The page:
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martes, septiembre 19, 2023
HomeElectric VehiclesBlink Charging goes NACS across the board

Blink Charging goes NACS across the board

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Blink Charging will integrate the so-called North America Charging Standard (NACS) by Tesla into its entire product range in addition to the Combined Charging System (CCS). Blink announced the first NACS products recently but now takes the integration further.

As the company explained today, all charging products would be NACS compatible with production to start this October. Blink Charging also plans to integrate NACS plugs in its AC chargers (Level 2).

“At the EVS36 Symposium earlier this month, we announced the integration of NACS connectors into our new 240kW DC Fast Charger,” recalls Brendan Jones, President and CEO at Blink Charging. The executive added that since then, the company had “diligently advanced” the integration of NACS connectors across the entire charger product line.

In doing so, Blink Charging is following an industry trend in the US, where carmakers start cooperating with Tesla, first for drivers to access its Superchargers network. Volvo Cars yesterday made an announcement to this effect, becoming the first European carmaker to do so. GM, Ford and Rivian had previously announced to take Tesla up on the offer to join its proprietary technology advance.

“Blink supports all OEMs and will ensure we have NACS chargers to meet the needs of GM, Ford, Rivian, and Volvo customers,” said Jones, picking up on the news.

Blink will begin producing NACS high-power chargers by October 2023. The company stated that including Level 2 (L2) chargers were “crucial” given that L2 chargers currently account for approximately 90% of EV charging use in the United States.

Jones added, “Blink’s engineering team has successfully demonstrated the swift integration of NACS connectors into the Company’s line of L2 chargers, resulting in significant time-to-market savings. The new NACS and 1772 dual units will be released in early 2024 from Blink’s Bowie, MD manufacturing facility.”

Harjinder Bhade, Chief Technology Officer at Blink, illustrated what this means. “Whether it’s a Tesla Model S driver needing to plug into a NACS charger while shopping or a Chevy Volt driver seeking a quick charge via a CCS charger during a summer vacation trip, our chargers will be accessible to every kind of driver.”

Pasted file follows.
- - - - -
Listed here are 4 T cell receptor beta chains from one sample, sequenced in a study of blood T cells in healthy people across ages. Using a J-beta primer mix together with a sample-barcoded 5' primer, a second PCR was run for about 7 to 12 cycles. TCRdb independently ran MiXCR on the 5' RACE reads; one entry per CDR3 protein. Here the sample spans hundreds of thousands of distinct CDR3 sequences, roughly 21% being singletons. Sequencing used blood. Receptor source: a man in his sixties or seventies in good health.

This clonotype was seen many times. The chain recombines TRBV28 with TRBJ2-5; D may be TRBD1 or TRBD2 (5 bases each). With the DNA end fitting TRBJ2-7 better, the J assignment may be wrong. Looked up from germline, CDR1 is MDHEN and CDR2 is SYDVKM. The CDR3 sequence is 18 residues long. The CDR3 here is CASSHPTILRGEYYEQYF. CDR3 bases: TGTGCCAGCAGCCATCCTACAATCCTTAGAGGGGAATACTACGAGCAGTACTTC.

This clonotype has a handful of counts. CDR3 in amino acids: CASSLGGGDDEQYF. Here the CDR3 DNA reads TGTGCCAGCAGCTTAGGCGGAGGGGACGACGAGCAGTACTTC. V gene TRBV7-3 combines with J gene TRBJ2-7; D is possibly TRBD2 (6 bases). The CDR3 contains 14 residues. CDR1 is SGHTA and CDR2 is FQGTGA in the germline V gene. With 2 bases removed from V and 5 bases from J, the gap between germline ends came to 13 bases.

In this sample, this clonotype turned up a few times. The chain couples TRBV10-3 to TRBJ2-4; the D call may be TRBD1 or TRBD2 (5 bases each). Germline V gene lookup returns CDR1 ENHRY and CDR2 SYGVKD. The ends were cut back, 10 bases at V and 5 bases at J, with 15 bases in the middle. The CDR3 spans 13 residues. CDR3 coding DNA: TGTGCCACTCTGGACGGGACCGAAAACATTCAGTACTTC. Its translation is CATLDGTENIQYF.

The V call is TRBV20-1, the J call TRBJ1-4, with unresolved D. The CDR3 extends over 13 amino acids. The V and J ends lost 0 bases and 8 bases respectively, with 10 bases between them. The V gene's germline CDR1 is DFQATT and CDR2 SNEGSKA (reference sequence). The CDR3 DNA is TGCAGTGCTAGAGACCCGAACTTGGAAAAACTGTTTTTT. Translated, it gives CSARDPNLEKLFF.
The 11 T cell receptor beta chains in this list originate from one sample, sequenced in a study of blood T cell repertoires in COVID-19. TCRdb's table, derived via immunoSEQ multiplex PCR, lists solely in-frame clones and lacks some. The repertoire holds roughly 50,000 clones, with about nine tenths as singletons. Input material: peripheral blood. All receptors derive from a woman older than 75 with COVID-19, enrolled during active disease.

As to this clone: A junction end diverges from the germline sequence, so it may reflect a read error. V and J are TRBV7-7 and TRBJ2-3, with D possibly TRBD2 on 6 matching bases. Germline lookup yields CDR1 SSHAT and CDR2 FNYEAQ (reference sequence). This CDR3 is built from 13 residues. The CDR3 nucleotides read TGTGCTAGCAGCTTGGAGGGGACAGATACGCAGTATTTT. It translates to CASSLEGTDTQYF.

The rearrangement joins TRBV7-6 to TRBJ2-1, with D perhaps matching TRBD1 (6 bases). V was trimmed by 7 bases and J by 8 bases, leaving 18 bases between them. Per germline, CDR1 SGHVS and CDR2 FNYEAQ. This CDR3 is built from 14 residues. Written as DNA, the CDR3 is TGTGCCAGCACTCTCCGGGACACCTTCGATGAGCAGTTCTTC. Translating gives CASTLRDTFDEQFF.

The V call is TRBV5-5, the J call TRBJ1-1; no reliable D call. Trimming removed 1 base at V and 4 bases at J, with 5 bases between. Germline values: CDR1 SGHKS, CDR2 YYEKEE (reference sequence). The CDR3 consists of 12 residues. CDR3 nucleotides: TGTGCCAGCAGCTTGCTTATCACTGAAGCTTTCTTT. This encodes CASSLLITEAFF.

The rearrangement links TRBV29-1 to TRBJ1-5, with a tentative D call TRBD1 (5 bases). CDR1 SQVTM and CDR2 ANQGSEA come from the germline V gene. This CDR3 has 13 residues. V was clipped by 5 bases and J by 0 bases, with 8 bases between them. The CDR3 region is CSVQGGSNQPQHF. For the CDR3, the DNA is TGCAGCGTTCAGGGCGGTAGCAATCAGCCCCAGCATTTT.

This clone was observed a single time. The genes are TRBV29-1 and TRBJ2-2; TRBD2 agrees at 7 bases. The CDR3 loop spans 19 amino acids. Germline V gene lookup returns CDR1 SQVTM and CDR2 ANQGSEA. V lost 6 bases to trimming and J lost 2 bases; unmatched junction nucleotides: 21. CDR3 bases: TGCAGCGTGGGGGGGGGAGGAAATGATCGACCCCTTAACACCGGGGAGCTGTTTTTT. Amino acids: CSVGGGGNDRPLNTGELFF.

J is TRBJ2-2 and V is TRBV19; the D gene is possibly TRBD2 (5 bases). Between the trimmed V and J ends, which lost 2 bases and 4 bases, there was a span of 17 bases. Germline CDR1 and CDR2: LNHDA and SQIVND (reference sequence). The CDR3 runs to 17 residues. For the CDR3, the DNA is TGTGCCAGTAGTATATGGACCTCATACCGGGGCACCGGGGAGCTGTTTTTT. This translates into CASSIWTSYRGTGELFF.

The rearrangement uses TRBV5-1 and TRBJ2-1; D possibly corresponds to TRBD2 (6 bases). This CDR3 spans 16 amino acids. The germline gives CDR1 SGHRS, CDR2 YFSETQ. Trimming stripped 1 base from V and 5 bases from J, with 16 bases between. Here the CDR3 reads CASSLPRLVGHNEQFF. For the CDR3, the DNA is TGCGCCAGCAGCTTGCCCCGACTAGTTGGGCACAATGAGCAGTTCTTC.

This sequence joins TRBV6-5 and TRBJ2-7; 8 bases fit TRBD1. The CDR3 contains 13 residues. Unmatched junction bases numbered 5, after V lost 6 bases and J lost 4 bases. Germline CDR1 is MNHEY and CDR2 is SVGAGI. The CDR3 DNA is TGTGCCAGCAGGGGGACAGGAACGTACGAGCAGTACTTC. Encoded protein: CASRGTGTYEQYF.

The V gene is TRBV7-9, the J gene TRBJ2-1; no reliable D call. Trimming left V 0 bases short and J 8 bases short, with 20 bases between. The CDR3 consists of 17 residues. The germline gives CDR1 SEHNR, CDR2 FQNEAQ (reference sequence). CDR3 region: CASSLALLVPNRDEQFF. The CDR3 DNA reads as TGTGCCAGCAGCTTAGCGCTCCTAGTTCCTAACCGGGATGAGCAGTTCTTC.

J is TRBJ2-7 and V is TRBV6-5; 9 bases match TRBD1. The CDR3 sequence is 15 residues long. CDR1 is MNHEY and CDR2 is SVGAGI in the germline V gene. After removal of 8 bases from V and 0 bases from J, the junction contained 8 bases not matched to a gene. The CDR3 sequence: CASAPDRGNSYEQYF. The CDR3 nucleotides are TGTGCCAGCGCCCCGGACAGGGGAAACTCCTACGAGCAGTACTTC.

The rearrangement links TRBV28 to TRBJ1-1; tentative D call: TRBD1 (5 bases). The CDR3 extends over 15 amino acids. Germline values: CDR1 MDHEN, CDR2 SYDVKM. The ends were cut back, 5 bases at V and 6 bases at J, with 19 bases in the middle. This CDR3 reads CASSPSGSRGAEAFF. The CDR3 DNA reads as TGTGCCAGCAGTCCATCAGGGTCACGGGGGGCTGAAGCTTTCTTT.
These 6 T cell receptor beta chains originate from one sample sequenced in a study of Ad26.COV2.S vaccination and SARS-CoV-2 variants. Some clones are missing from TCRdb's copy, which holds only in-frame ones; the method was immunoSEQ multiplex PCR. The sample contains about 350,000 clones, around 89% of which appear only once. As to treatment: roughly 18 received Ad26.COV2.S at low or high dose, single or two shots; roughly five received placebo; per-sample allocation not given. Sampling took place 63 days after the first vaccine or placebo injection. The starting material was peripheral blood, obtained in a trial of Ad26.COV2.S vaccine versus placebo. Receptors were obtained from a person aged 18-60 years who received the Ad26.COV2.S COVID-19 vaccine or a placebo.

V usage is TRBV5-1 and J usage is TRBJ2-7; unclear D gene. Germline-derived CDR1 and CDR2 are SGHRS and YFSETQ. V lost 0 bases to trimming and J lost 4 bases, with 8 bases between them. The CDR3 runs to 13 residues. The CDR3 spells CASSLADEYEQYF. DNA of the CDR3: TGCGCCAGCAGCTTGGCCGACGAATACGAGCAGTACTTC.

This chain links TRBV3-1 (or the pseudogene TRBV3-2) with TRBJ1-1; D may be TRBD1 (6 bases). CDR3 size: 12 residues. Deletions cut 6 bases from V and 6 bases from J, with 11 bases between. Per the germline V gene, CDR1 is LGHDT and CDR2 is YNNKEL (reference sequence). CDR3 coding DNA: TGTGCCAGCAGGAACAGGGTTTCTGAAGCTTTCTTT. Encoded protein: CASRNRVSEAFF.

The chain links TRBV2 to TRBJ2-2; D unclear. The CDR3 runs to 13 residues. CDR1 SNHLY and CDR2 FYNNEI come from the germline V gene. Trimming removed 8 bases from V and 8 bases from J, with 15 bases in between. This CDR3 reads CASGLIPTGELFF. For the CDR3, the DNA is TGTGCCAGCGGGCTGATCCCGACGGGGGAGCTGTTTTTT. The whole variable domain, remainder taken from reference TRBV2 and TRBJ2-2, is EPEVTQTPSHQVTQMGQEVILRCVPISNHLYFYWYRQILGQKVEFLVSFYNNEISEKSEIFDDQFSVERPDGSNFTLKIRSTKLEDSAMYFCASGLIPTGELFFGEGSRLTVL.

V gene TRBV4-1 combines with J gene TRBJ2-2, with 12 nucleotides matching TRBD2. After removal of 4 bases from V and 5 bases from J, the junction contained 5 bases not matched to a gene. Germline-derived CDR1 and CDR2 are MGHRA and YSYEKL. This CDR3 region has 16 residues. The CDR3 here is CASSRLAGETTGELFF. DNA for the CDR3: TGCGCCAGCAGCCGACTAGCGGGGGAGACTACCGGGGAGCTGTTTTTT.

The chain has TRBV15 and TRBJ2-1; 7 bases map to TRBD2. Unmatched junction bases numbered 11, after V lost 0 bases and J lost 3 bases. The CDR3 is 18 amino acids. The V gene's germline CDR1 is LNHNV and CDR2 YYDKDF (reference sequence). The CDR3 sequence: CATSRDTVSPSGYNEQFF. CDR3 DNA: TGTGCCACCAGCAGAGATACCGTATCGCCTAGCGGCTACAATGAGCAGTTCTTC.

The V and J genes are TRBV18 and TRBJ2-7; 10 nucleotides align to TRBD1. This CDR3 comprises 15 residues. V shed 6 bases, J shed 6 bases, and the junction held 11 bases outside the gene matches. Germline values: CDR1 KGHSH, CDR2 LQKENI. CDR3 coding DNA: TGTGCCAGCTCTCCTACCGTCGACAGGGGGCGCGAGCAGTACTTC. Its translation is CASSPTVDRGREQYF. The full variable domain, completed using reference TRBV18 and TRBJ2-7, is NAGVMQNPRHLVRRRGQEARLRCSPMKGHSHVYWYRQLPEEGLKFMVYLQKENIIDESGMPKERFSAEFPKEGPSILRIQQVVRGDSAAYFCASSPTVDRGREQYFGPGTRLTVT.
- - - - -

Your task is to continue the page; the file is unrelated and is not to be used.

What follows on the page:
Is NACS becoming a proper standard in North America?

Blink Charging is not the only CPO adopting the Tesla tech. Besides the manufacturers named above, ChargePoint, EVgo and Flo also announced their readiness to support NACS at their charging stations. Once that comes to pass, both Tesla drivers and drivers of other EVs may actually be able to access a genuinely national United States charging network.

Hardware manufacturers have also positioned themselves. ABB E-Mobility, for example, has made it clear that it will continue to be a leader “by offering the North American Charging Standard (NACS) as an option for our products”. Tritium, as well as Kempower and Wallbox, made similar announcements.

Whether NACS was necessary remains another question. The international harmonisation organisation for CCS, CharIN, had to react and last appeared warming towards NACS. Earlier this month, CharIN called for a task force intending to subject NACS to a standardisation process. The group invites members and other stakeholders to join – with mixed results, since Tesla would need to be on it ideally and is a CharIn member in Europe.

CharIN added it continues to stand behind CCS and MCS for trucks but also supports the standardisation of Tesla NACS. The organisation notes that NACS is not yet a standard and does not provide an open charging ecosystem for the industry to build upon. For a technology to become a standard, it would have to go through a proper process in a standards development organisation.

Still, CharIN focuses on similarities and says that NACS “uses DIN 70121 and ISO 15118 protocols, which are based on Power Line Communication (PLC) and enable CCS functionality”. These protocols were developed for CCS, but CharIN points out these are “versatile communication standards that could help build bridges between all charging standards in North America”.

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